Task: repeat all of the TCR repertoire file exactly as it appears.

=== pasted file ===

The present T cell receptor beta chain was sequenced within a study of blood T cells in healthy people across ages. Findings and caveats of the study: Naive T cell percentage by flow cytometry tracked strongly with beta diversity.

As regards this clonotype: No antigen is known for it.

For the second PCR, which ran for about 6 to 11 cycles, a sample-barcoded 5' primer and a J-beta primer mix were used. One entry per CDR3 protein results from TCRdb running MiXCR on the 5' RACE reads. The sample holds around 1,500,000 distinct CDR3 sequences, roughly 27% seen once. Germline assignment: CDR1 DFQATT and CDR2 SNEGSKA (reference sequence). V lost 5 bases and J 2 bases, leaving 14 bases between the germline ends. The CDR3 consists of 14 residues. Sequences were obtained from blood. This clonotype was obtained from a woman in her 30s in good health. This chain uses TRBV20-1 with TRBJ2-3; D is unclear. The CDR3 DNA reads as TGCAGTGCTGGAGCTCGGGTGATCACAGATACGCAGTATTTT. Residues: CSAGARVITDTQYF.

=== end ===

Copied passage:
The present T cell receptor beta chain was sequenced within a study of blood T cells in healthy people across ages. Findings and caveats of the study: Naive T cell percentage by flow cytometry tracked strongly with beta diversity.

As regards this clonotype: No antigen is known for it.

For the second PCR, which ran for about 6 to 11 cycles, a sample-barcoded 5' primer and a J-beta primer mix were used. One entry per CDR3 protein results from TCRdb running MiXCR on the 5' RACE reads. The sample holds around 1,500,000 distinct CDR3 sequences, roughly 27% seen once. Germline assignment: CDR1 DFQATT and CDR2 SNEGSKA (reference sequence). V lost 5 bases and J 2 bases, leaving 14 bases between the germline ends. The CDR3 consists of 14 residues. Sequences were obtained from blood. This clonotype was obtained from a woman in her 30s in good health. This chain uses TRBV20-1 with TRBJ2-3; D is unclear. The CDR3 DNA reads as TGCAGTGCTGGAGCTCGGGTGATCACAGATACGCAGTATTTT. Residues: CSAGARVITDTQYF.